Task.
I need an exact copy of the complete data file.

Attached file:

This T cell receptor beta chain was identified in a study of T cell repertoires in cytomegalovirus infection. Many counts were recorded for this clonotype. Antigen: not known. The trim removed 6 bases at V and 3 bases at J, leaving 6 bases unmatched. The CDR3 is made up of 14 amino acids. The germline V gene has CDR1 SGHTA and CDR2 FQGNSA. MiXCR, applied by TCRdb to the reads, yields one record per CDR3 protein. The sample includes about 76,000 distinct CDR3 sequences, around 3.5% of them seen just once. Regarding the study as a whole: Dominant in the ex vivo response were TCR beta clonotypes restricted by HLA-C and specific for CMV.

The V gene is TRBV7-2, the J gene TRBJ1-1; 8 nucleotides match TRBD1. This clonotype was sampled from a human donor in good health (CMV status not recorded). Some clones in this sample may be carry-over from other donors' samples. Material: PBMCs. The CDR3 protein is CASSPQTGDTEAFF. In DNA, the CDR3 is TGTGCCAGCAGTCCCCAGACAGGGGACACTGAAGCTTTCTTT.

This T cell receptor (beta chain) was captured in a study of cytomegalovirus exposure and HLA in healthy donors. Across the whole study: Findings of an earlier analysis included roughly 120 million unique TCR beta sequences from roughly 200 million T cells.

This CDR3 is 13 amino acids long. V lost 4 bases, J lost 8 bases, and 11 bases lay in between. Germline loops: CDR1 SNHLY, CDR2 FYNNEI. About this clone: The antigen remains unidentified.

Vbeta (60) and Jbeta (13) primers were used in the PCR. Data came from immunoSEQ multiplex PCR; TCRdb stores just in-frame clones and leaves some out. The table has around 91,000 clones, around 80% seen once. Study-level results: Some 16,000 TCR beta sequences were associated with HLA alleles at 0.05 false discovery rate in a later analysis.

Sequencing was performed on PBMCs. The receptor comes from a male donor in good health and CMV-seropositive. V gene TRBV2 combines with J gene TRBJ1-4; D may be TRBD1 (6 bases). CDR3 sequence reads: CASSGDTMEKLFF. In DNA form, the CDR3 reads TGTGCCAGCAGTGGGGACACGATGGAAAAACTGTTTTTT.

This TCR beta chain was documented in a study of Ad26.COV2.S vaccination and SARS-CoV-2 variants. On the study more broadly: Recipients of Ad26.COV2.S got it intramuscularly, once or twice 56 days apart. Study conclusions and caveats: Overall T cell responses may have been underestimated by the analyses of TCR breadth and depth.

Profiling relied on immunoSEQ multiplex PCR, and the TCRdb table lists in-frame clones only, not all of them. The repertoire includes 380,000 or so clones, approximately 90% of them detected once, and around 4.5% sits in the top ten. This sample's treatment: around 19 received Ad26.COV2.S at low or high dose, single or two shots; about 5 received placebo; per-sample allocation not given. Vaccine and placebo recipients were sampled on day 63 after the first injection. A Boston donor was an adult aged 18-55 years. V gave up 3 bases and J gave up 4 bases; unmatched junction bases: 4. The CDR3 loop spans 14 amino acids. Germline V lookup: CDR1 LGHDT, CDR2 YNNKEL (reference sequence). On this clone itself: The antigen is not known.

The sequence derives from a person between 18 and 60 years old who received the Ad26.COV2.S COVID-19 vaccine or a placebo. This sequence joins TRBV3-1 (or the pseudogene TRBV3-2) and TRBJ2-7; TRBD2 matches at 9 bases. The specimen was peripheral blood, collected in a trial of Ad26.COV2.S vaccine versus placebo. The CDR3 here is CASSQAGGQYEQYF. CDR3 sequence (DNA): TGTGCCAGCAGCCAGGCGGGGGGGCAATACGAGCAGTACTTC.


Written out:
This T cell receptor beta chain was identified in a study of T cell repertoires in cytomegalovirus infection. Many counts were recorded for this clonotype. Antigen: not known. The trim removed 6 bases at V and 3 bases at J, leaving 6 bases unmatched. The CDR3 is made up of 14 amino acids. The germline V gene has CDR1 SGHTA and CDR2 FQGNSA. MiXCR, applied by TCRdb to the reads, yields one record per CDR3 protein. The sample includes about 76,000 distinct CDR3 sequences, around 3.5% of them seen just once. Regarding the study as a whole: Dominant in the ex vivo response were TCR beta clonotypes restricted by HLA-C and specific for CMV.

The V gene is TRBV7-2, the J gene TRBJ1-1; 8 nucleotides match TRBD1. This clonotype was sampled from a human donor in good health (CMV status not recorded). Some clones in this sample may be carry-over from other donors' samples. Material: PBMCs. The CDR3 protein is CASSPQTGDTEAFF. In DNA, the CDR3 is TGTGCCAGCAGTCCCCAGACAGGGGACACTGAAGCTTTCTTT.

This T cell receptor (beta chain) was captured in a study of cytomegalovirus exposure and HLA in healthy donors. Across the whole study: Findings of an earlier analysis included roughly 120 million unique TCR beta sequences from roughly 200 million T cells.

This CDR3 is 13 amino acids long. V lost 4 bases, J lost 8 bases, and 11 bases lay in between. Germline loops: CDR1 SNHLY, CDR2 FYNNEI. About this clone: The antigen remains unidentified.

Vbeta (60) and Jbeta (13) primers were used in the PCR. Data came from immunoSEQ multiplex PCR; TCRdb stores just in-frame clones and leaves some out. The table has around 91,000 clones, around 80% seen once. Study-level results: Some 16,000 TCR beta sequences were associated with HLA alleles at 0.05 false discovery rate in a later analysis.

Sequencing was performed on PBMCs. The receptor comes from a male donor in good health and CMV-seropositive. V gene TRBV2 combines with J gene TRBJ1-4; D may be TRBD1 (6 bases). CDR3 sequence reads: CASSGDTMEKLFF. In DNA form, the CDR3 reads TGTGCCAGCAGTGGGGACACGATGGAAAAACTGTTTTTT.

This TCR beta chain was documented in a study of Ad26.COV2.S vaccination and SARS-CoV-2 variants. On the study more broadly: Recipients of Ad26.COV2.S got it intramuscularly, once or twice 56 days apart. Study conclusions and caveats: Overall T cell responses may have been underestimated by the analyses of TCR breadth and depth.

Profiling relied on immunoSEQ multiplex PCR, and the TCRdb table lists in-frame clones only, not all of them. The repertoire includes 380,000 or so clones, approximately 90% of them detected once, and around 4.5% sits in the top ten. This sample's treatment: around 19 received Ad26.COV2.S at low or high dose, single or two shots; about 5 received placebo; per-sample allocation not given. Vaccine and placebo recipients were sampled on day 63 after the first injection. A Boston donor was an adult aged 18-55 years. V gave up 3 bases and J gave up 4 bases; unmatched junction bases: 4. The CDR3 loop spans 14 amino acids. Germline V lookup: CDR1 LGHDT, CDR2 YNNKEL (reference sequence). On this clone itself: The antigen is not known.

The sequence derives from a person between 18 and 60 years old who received the Ad26.COV2.S COVID-19 vaccine or a placebo. This sequence joins TRBV3-1 (or the pseudogene TRBV3-2) and TRBJ2-7; TRBD2 matches at 9 bases. The specimen was peripheral blood, collected in a trial of Ad26.COV2.S vaccine versus placebo. The CDR3 here is CASSQAGGQYEQYF. CDR3 sequence (DNA): TGTGCCAGCAGCCAGGCGGGGGGGCAATACGAGCAGTACTTC.